Lostprophets : Glasgow Garage

Comebacks, you say? Piece. Of. Piss.

It’s been quite a year for comebacks. Just look at [a]Duran Duran[/a], for example – less than a decade ago they were bloated laughing stocks that people would point towards and laugh at. Now they’re sainted pop overlords and every morning Simon Le Bon’s postman gives himself a hernia carrying sackloads of awards invites.

You sympathise, then, with [a]Lostprophets[/a]. Now on the verge of releasing their second LP, they’ve fluffed it by returning just as Fred Durst hamfistedly bludgeons Nu-Metal to the point where no amount of cultural revisionism will evelvate it beyond novelty fat blokes squawking like angry parrots.

All’s not lost, however, because tonight – even though they insist on keeping those dreadful ‘scratch solos’ in existence – [a]Lostprophets[/a] MK II positively rawk.

The old stuff still sounds great – particularly the anthemic ‘Fake Sound of Progress’ – but it’s the new songs that take centre stage tonight. ‘Make Your Move’ and ‘Say You Will’ sound sleeker, more melodic and smarter than anything before them; and don’t forget, [a]Lostprophets[/a] were never exactly cumbersome, tuneless and stupid, as a ferocious version of breakthrough single ‘Shinobi vs. Dragon Ninja’ proves.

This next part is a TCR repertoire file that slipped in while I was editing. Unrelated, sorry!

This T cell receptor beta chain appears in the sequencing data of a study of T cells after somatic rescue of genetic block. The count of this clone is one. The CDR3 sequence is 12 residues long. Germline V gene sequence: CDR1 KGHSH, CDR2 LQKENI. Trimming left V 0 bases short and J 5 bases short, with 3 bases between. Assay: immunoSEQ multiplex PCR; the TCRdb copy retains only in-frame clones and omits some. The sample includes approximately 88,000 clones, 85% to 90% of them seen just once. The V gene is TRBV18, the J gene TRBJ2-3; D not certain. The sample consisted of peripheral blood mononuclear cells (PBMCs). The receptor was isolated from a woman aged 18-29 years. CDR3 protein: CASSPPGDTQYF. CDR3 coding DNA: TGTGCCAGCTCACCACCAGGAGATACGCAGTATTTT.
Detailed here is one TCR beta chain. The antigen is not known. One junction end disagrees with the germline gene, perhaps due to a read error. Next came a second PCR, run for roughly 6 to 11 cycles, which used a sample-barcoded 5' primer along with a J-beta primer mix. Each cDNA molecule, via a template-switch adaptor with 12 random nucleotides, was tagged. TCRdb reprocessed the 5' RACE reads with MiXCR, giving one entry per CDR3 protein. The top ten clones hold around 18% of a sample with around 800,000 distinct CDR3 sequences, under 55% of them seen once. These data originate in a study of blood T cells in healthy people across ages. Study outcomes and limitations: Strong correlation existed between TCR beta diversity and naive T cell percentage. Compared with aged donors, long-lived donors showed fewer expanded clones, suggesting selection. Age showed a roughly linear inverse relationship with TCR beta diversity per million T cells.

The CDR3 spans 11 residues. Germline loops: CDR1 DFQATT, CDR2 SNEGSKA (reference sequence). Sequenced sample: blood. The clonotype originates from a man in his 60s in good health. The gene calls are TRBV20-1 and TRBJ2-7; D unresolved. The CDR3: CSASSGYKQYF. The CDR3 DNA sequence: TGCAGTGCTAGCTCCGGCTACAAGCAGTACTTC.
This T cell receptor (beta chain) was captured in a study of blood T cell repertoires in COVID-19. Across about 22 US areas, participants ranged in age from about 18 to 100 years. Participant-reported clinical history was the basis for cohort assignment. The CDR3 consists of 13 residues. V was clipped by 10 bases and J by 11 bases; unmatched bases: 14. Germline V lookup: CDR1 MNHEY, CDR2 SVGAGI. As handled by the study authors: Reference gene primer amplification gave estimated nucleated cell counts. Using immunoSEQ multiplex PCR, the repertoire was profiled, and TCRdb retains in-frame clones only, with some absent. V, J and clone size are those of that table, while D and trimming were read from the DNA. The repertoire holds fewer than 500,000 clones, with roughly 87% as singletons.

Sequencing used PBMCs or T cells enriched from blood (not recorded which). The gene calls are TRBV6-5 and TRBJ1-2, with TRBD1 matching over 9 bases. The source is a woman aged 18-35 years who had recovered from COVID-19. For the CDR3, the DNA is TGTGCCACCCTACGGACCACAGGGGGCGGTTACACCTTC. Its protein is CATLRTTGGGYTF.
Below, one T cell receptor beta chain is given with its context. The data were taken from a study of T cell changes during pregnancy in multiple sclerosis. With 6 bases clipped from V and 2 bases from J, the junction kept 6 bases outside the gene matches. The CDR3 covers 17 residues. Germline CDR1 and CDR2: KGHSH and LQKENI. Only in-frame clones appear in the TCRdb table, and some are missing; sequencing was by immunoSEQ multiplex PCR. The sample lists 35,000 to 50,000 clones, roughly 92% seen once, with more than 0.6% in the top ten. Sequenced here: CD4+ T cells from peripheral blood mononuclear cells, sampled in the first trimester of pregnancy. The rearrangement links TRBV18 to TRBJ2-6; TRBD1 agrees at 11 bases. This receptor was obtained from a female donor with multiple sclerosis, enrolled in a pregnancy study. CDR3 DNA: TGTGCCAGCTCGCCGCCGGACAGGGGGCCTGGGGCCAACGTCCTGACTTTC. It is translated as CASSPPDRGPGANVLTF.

Whereas before [a]Lostprophets[/a] were content to wing it on pure adreneline, there’s a newly instilled purpose from a band aware that they can’t afford to be written off. Enter new single and set-closer ‘Burn Burn’, a huge, [a]Foo Fighters[/a]-shaped slab of stadium metal, admittedly pilfered from [url=]Seal’s (!) ‘Killer’ but none the worse for it. By the end, both support bands are onstage screaming, and frontman Ian Watkins is lost in the crowd. Comebacks, you say? Piece. Of. Piss.

Barry Nicolson